More super fund members are considering switching funds – without consulting a financial planner – as the market downturn eroded trust in fund managers, according to a new survey. Investors are mostly dissatisfied with not getting enough information about costs associated with their super and about the future direction from managers through their regular statements and reports. A survey of 5,600 investors in July by market research firm Investment Trends found that twice as many people do not trust their super fund as those who do trust it.

The survey showed that the number of industry super fund members who are considering switching within the next 12 months almost doubled from 8 percent in November 2008 to 15 per cent. For retail fund members, 6 per cent said they would definitely change their main provider, up from 4 per cent previously; while 24 per cent said they were considering switching, up from 17 per cent. “We found that an intention to switch funds was strongly linked to how much the investor trusts the fund,” said Alex Woolaston, Investment Trends analyst. “Building trust between the funds and investors will be important for funds to retain members.”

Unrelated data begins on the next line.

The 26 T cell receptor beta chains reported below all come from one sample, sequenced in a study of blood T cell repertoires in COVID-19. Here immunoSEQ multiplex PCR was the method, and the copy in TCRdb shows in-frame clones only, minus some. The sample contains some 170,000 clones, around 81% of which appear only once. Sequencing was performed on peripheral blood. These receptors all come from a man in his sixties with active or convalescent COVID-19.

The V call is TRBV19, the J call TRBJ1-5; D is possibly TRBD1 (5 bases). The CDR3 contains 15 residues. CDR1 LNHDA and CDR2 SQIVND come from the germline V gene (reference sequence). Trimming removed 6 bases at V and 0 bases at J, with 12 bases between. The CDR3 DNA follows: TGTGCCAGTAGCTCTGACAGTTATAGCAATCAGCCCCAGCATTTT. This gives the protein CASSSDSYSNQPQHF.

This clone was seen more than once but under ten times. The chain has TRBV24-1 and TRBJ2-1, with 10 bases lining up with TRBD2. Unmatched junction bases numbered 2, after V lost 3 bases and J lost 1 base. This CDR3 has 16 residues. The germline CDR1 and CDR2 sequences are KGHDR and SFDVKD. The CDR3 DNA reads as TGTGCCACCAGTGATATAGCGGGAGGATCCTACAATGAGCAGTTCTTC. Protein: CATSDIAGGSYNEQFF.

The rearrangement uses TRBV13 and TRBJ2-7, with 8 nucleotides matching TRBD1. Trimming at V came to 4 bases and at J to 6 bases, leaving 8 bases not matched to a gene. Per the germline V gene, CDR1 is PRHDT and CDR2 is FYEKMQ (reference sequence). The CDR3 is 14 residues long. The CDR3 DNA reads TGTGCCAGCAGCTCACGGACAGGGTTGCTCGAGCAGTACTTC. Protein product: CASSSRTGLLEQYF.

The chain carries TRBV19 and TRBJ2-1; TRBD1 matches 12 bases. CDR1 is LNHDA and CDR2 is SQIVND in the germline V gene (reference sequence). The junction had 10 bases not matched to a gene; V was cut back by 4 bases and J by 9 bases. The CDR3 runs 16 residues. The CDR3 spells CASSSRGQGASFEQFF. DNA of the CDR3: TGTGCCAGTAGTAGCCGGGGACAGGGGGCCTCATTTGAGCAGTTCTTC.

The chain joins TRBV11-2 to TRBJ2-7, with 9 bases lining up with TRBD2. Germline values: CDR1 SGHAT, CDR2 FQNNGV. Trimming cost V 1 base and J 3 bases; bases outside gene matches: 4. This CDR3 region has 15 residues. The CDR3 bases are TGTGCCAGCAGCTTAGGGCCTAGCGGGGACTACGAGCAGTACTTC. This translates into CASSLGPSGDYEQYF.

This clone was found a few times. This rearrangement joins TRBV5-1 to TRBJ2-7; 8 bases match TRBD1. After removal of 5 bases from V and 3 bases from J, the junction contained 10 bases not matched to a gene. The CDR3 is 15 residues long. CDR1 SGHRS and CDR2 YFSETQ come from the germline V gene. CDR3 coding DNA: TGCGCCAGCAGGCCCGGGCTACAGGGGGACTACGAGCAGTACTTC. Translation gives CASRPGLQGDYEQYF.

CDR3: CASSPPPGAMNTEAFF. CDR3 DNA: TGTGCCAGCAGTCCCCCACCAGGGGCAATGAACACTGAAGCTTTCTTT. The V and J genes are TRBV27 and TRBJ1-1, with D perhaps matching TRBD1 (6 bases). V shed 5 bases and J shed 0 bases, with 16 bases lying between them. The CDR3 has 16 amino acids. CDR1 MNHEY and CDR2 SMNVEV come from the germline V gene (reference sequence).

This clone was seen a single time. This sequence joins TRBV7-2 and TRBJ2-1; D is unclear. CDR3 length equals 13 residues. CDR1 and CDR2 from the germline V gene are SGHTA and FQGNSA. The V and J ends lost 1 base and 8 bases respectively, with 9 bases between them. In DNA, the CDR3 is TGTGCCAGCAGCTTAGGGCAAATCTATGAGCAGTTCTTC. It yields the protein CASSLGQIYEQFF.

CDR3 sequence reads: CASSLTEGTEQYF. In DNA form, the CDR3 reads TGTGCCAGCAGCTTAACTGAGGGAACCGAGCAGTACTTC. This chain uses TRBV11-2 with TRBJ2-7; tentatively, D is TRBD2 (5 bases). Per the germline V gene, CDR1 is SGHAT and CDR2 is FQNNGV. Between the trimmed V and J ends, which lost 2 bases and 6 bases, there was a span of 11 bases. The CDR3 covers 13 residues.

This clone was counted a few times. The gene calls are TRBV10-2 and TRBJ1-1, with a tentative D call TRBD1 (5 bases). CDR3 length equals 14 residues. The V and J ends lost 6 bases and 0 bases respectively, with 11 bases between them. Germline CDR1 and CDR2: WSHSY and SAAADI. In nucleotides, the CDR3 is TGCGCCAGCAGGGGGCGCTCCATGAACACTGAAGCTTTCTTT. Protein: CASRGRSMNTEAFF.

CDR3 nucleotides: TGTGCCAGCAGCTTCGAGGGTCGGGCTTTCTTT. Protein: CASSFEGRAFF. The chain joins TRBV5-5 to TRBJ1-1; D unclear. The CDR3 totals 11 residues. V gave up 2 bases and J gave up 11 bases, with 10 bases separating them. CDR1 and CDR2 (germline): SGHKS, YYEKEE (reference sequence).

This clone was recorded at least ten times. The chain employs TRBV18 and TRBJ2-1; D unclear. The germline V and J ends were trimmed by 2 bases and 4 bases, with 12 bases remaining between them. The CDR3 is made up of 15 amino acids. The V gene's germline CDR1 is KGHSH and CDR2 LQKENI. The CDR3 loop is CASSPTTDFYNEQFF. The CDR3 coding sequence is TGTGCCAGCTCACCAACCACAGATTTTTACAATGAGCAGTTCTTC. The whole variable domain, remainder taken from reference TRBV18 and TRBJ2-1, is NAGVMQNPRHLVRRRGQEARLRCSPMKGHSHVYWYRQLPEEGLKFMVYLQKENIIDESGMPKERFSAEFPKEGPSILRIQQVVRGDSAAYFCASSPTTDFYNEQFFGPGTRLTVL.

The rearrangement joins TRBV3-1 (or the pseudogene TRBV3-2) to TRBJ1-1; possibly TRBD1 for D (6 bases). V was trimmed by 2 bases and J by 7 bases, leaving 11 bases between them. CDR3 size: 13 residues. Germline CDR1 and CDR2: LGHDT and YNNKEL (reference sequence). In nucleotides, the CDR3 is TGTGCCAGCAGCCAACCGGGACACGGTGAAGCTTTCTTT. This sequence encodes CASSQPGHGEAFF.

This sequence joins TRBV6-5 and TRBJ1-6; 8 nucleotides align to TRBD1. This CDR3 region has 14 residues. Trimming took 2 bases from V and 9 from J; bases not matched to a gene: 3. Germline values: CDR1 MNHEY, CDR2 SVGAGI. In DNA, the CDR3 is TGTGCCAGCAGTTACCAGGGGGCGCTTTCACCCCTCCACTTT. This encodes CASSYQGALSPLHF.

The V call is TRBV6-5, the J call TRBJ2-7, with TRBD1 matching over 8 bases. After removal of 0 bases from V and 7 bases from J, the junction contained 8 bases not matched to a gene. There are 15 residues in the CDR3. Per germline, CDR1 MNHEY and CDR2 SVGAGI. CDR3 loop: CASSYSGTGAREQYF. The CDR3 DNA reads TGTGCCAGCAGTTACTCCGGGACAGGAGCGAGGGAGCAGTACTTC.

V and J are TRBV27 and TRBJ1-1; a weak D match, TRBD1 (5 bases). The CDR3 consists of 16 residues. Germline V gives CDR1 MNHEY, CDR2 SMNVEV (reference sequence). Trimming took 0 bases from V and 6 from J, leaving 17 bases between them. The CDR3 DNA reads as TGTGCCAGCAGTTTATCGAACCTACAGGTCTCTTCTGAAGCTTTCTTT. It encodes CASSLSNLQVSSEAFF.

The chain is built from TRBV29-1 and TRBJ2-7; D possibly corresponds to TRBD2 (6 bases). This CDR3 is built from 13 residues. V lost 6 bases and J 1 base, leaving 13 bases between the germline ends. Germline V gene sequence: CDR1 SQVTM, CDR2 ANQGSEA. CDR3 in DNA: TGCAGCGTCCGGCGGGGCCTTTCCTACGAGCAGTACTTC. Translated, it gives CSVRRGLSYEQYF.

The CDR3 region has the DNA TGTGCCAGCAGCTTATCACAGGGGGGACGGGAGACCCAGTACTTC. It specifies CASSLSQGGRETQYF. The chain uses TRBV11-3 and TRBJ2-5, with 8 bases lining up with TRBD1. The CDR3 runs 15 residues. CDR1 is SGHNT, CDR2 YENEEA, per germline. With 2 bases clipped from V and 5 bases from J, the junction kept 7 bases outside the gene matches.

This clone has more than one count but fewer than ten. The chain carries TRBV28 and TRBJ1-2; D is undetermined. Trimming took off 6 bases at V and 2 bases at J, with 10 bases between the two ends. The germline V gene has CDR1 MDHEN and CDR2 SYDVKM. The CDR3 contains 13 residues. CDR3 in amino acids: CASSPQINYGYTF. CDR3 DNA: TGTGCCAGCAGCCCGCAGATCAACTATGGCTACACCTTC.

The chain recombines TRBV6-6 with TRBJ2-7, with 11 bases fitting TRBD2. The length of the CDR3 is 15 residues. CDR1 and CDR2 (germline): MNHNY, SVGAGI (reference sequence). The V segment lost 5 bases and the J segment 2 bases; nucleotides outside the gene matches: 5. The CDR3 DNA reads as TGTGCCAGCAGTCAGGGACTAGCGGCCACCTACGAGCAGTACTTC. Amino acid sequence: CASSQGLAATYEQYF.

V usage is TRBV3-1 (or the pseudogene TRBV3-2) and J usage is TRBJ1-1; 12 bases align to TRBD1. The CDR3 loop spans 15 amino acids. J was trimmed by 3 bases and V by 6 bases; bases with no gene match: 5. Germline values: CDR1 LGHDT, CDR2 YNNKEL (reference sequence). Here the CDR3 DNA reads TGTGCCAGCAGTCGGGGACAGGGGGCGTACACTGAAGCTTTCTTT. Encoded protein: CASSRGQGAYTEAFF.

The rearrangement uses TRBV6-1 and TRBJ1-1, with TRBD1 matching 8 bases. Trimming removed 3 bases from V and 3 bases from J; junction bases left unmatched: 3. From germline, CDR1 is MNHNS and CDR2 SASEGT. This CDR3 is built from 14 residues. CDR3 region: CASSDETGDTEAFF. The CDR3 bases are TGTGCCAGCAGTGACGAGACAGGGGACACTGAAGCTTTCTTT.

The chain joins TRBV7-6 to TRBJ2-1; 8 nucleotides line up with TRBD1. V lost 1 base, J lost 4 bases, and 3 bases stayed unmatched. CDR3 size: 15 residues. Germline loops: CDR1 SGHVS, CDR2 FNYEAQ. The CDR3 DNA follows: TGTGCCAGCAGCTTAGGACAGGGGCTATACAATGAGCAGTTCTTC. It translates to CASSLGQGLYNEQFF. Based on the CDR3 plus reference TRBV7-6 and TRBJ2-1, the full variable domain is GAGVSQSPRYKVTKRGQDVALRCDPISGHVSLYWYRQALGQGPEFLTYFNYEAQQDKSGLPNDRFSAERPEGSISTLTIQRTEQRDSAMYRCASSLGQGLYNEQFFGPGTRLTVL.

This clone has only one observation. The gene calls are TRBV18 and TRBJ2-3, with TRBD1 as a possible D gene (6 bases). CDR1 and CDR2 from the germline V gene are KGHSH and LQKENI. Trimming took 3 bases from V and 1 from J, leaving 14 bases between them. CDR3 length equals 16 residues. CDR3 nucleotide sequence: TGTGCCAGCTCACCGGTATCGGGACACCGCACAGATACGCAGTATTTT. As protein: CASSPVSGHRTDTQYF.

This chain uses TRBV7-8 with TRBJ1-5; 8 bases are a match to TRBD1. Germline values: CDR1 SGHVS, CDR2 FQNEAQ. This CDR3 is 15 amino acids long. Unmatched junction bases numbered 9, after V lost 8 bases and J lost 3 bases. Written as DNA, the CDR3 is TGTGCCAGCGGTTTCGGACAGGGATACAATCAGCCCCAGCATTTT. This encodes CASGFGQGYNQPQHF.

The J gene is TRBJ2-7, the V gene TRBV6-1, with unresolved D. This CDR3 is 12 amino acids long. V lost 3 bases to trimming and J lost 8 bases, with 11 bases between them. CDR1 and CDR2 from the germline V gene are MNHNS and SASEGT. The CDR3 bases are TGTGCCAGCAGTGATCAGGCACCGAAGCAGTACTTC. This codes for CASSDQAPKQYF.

Mark Johnston, Investment Trends principal, said although investor sentiment towards markets had improved, 19 per cent of super fund members no longer trusted their provider. “Overall, 29 per cent of all investors who were intending to switch said that they would consult no one before making changes,” he said. According to the 2009 Investor Sentiment and Communications Report, more than half (54 per cent) of the investors said they no longer trusted funds managers and would invest directly in the future. Among them, 62 per cent of those aged more than 66 agreed, compared to 35 per cent aged between 18 and 30. “Most wealthy investors are older,” Johnston said. “That means funds are faced with a higher level of distrust among their more valuable members.

The problem is that many investors blame ‘financial services’ companies for creating the global financial crisis, and don’t necessarily distinguish between greedy Wall Street investment bankers and local funds managers.” Investment Trends suggested fund managers should be proactive in sending additional communications over and above the regular statements and reports, especially on cost information. “As with prior downturns, investors have become more concerned with fees, charges and value for money. Negative returns have once again increased the focus on cost,” Johnston said. Among 21 super funds and 11 fund managers covered in the survey, only Kerr Neilson’s Platinum Asset Management was more likely to be recommended than not by current investors, followed by Vanguard and UniSuper. Other funds/managers with high net promoter scores included Australian Super, Host Plus and ING/ANZ.

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